What I’ll tell my daughter about the election

Disclosure: I am an Obama supporter and supported Sanders and then Clinton – but if you did not, please read on; this is not another “rant against the right.”

Yesterday, as poll after poll predicted Clinton would win, I relished in the idea that I would be able to look at my daughter and tell her that she could hold the highest office in the land. I was excited to turn to her and say “look honey, here is proof, you can do and be anything.”

As the results came in, I felt the shock, disappoint, despair that many did, as my Facebook feed filled with rants against the uneducated, the racists, the sexists that voted for Trump.

I thought to myself, could this be true? Are half the citizens of this great nation hateful, awful people? So I started to really look into Trump supporters and why they voted for him.

What I found surprised me.

I found a large group of people that really aren’t doing well in life. People that have been told that America is the land of opportunity, and if they haven’t “made it” then it’s their fault.

These people are hurting. Really hurting.

And Trump’s message to them is this: I know you’re hurting, and it’s not your fault. It’s the fault of the politicians, the rigged political system – elites that don’t know you and don’t care about you. But I’m going to get you a good job, and things are going to get better.

Whether it’s an honest message or not, it resonates. Meanwhile, for this population, the message from liberals sounds a lot like this:

“Let me get you educated. Let me get you government help. Maybe it hasn’t happened yet, but you’ll see, it will happen.”

But people that don’t come from college-educated families don’t necessarily want or believe in higher education. Trump is talking about jobs, something that gives people a purpose and a sense of self-worth.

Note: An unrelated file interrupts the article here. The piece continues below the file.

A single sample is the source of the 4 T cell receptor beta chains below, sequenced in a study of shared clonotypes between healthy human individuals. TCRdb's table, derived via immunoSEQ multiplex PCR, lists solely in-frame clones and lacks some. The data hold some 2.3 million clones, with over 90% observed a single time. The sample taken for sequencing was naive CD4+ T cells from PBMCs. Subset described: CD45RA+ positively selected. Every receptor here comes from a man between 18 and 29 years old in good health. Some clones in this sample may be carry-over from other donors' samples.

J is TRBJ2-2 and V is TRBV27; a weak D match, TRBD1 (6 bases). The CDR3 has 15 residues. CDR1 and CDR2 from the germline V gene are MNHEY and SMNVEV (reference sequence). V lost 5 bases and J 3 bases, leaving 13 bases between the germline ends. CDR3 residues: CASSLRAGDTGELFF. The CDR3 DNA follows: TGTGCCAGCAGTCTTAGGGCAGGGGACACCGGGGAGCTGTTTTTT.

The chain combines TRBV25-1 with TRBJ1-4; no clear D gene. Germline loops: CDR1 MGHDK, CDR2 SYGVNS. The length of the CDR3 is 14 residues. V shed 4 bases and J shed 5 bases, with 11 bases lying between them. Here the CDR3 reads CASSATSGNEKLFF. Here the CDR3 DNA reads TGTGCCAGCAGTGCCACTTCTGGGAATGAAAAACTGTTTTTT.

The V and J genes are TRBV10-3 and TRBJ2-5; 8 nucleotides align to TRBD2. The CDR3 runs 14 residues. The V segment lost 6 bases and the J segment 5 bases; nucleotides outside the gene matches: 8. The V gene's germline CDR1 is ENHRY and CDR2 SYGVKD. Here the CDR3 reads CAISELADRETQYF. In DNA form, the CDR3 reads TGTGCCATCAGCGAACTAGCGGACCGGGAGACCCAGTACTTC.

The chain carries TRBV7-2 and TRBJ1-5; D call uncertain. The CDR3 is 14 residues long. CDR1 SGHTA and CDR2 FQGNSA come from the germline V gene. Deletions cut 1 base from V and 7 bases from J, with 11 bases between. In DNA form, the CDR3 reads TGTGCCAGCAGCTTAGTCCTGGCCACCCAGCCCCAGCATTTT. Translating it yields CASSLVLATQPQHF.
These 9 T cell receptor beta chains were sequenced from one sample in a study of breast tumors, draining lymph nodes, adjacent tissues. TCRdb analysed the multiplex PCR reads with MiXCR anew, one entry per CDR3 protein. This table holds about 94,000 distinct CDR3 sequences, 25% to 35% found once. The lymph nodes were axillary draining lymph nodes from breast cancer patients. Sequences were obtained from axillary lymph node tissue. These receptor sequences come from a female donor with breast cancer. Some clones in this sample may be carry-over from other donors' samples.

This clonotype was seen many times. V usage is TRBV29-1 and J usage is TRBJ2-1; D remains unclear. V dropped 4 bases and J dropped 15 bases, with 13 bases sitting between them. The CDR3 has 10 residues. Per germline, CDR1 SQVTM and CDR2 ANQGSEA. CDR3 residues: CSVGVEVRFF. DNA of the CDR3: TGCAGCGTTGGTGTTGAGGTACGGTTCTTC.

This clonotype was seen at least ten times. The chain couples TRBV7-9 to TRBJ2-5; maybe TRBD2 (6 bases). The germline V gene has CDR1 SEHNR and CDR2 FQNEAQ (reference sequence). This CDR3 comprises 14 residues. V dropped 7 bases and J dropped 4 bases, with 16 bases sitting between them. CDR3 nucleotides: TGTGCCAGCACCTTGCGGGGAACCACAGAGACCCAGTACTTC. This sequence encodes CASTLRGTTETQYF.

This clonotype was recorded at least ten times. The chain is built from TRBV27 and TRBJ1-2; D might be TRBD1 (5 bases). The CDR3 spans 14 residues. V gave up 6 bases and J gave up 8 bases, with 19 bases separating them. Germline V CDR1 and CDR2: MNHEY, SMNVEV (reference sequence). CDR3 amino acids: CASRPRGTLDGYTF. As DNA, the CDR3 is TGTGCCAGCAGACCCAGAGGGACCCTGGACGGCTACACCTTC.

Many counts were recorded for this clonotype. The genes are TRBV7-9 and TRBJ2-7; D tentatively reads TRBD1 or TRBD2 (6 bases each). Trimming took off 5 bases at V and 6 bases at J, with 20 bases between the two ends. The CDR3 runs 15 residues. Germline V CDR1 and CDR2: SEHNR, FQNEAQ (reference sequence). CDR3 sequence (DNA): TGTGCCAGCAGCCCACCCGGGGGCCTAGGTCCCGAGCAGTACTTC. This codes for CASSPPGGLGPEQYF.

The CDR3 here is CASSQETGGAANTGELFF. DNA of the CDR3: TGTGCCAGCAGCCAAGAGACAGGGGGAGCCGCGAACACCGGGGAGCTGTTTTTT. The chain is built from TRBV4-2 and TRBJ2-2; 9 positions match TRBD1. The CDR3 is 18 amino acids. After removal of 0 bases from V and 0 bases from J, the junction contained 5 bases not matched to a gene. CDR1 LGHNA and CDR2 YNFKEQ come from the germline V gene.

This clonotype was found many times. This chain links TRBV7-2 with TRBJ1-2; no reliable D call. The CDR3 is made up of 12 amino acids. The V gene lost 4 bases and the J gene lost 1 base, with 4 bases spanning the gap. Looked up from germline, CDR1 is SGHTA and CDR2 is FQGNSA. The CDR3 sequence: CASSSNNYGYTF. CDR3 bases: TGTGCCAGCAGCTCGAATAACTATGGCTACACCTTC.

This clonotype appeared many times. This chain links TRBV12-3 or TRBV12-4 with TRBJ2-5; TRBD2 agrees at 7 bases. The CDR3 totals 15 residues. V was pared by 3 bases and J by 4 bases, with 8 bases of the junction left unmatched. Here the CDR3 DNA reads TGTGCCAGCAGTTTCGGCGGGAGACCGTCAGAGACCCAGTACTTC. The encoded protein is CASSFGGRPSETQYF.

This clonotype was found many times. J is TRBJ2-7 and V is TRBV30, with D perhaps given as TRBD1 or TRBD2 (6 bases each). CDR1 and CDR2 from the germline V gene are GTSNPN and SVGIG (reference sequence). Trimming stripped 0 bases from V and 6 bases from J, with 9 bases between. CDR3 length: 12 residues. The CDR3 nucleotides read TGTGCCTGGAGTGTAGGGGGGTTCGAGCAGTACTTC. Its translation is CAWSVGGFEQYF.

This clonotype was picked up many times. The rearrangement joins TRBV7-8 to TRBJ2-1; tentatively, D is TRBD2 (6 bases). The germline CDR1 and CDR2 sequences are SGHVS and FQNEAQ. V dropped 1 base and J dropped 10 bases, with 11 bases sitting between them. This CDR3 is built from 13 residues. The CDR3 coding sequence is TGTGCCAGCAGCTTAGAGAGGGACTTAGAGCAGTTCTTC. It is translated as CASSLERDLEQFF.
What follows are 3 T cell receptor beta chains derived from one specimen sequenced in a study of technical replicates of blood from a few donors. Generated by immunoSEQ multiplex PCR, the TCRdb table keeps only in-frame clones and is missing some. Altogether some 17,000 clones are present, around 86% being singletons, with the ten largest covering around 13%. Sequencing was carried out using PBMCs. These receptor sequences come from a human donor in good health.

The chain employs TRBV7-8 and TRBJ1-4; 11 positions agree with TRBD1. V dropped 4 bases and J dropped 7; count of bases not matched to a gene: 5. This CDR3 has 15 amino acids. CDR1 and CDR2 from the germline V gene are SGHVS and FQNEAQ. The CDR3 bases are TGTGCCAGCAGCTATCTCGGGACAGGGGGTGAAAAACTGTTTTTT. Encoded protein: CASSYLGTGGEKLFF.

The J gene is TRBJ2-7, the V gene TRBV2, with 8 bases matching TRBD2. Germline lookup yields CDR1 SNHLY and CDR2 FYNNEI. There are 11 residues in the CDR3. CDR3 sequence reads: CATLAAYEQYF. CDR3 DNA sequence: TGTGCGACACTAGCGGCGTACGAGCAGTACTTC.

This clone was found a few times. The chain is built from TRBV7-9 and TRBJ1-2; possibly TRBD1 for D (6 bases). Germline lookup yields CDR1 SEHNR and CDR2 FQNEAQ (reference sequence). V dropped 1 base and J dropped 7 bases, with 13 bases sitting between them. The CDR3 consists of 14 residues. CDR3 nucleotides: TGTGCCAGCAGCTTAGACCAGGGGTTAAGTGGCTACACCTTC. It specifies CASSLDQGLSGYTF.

And so, they may not like the racism, the sexism etc., but that core message of real help, real change, is enough for them to overlook these things.

So I don’t believe that half the country are racists and sexists. Though there definitely are some in that camp, I believe this “silent majority” was silent because we didn’t allow a safe place to hear them out. We said “if you’re voting for Trump, you’re a racist and sexist period.” I know, I said it too.

So of course they stayed silent. Who wants to admit to being a racist or sexist, especially when they aren’t one?

I don’t write any of this because I agree with Trump, because I believe in him, because I trust him – I don’t. I am a person of color that believes in equal rights for women, people of different faiths and beliefs, and our brothers and sisters in the LGBTQ community.

But I write this because we need a way to start to understand each other. And we can’t get there if we immediately write off half the nation as hateful Neanderthals. If we do, then we are playing right into being the “liberal elitists” that we are so often accused of being.

So what will I tell my daughter about the election?

First of all, I’ll tell her that she can reach the highest office in the land. Clinton did win the popular vote after all. And I don’t believe progress on this front can be stopped.

Second, I’ll tell her to listen. Listen to the other side. Listen to their concerns. Even when she doesn’t agree with them, don’t dismiss them as illegitimate. Try to view things from their perspective. And never overlook the pain that people are feeling.

Finally, I’ll tell her to use this informed perspective to help people. Use it to create understanding, build bridges, show love to her neighbors, and make progress.

It’s the only way we can all begin to work together.

And make no mistake, we do need to work together.

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Ethan Ruzzano Written by:

Ethan is a former musician and artist who is in love with being a dad. He balances his time between family, work and his other passions. He lives in Denver, Colorado with his wife, Casie and daughter, Olivia.

One Comment

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    November 11

    So true! We need to sit down and with empathy in our hearts learn to listen to the concern of others, to assume good intentions, and to find the common ground that makes up stronger.

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